1984 Blockade

In August 1984, hostilities resumed. Conservationists had spent the first half of the year lobbying the federal government to intervene, without success. The state government dug in behind Douglas Shire Council's plans to build the road.

When the workers arrived to finish the job, the protests were ready. Their numbers were greater and the arrival of more NAGs from down south added more colour to the campaign they arrived in a rainbow painted bus. The protesters set up a radio network to connect Cape Tribulation with Bloomfield, Port Douglas and other places in-between.

But the council and police were also better organised, and had a new-found resolve to finish the job. On the 8 August work began. The police presence was strong and the media were there en masse. A group of hole-sitters were removed with help from the council backhoe (the previous year they'd used an empty pineapple tin). Further attempts to slow proceedings a protester chained to the backhoe, others buried under a pile of logs were quickly dismantled. The protesters again took to the trees.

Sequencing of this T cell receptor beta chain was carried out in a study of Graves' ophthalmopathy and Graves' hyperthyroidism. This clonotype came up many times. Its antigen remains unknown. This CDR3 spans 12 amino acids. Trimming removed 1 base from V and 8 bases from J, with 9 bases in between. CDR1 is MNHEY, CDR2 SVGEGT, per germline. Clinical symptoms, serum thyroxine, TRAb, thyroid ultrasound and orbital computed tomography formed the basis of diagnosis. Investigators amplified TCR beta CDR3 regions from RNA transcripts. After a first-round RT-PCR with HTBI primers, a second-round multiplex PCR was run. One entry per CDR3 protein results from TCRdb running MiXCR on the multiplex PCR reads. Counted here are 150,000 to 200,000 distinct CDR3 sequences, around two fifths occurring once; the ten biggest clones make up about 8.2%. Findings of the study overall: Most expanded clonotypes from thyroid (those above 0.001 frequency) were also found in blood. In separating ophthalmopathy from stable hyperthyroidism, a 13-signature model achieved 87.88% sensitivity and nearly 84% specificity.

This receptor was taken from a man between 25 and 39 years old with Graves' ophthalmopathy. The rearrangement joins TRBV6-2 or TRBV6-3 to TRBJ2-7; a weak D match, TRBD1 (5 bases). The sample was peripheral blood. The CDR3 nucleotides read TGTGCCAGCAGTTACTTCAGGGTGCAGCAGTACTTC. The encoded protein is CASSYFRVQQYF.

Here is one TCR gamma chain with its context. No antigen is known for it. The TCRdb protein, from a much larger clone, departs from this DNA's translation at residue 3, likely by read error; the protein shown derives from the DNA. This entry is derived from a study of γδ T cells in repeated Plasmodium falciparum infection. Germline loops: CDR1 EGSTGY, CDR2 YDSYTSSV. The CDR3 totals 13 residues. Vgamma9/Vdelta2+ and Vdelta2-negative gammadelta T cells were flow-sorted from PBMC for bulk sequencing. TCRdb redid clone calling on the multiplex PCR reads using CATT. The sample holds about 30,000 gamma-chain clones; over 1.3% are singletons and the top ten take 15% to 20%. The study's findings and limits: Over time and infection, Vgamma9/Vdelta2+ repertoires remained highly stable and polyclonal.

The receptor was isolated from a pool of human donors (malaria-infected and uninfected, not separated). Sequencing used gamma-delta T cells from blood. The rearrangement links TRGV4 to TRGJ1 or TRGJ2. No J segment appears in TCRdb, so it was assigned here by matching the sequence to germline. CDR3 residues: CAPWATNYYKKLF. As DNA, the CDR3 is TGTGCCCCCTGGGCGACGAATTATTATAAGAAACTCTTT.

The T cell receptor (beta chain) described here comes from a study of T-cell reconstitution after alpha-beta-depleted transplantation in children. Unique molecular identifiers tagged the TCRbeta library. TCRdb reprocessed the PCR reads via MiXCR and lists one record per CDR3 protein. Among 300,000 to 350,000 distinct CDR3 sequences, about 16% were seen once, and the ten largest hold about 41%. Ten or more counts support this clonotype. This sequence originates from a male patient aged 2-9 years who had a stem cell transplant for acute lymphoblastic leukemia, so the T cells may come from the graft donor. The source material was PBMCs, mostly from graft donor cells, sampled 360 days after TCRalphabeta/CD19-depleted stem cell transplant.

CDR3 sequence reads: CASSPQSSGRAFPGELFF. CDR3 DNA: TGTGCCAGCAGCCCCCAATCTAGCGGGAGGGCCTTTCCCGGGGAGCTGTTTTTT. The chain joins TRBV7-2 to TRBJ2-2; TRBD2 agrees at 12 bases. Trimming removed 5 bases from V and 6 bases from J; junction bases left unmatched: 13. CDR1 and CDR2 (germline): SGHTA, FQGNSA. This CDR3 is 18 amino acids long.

The tree campaign proved to be the most effective of the 1984 protest. Among the tree-sitters was Gummy, defender of the forests, who held out the longest, precariously perched in a very strategic tree. He was also equipped with a two-way radio and was patched into the network to get news of Council's progress out to the rest of the campaign. As the police enforced a media ban of the work site, and other protesters struggled to get close to the action, Gummy's radio reports became a vital source of information.

Other attempts to frustrate the council workers and police were met with a fast response. Two protesters dressed up like officials were quickly rounded up after bringing a bulldozer to a standstill; a boat that formed part of the radio network was raided; and attempts to resupply the tree-sitters with food and water were met with the Police Dog Squad. The remaining tree-sitters were coaxed out of the trees with the threat of more damage to the forests if the dozers were forced to go around them. With a lack of resources and people on the ground, the blockade collapsed.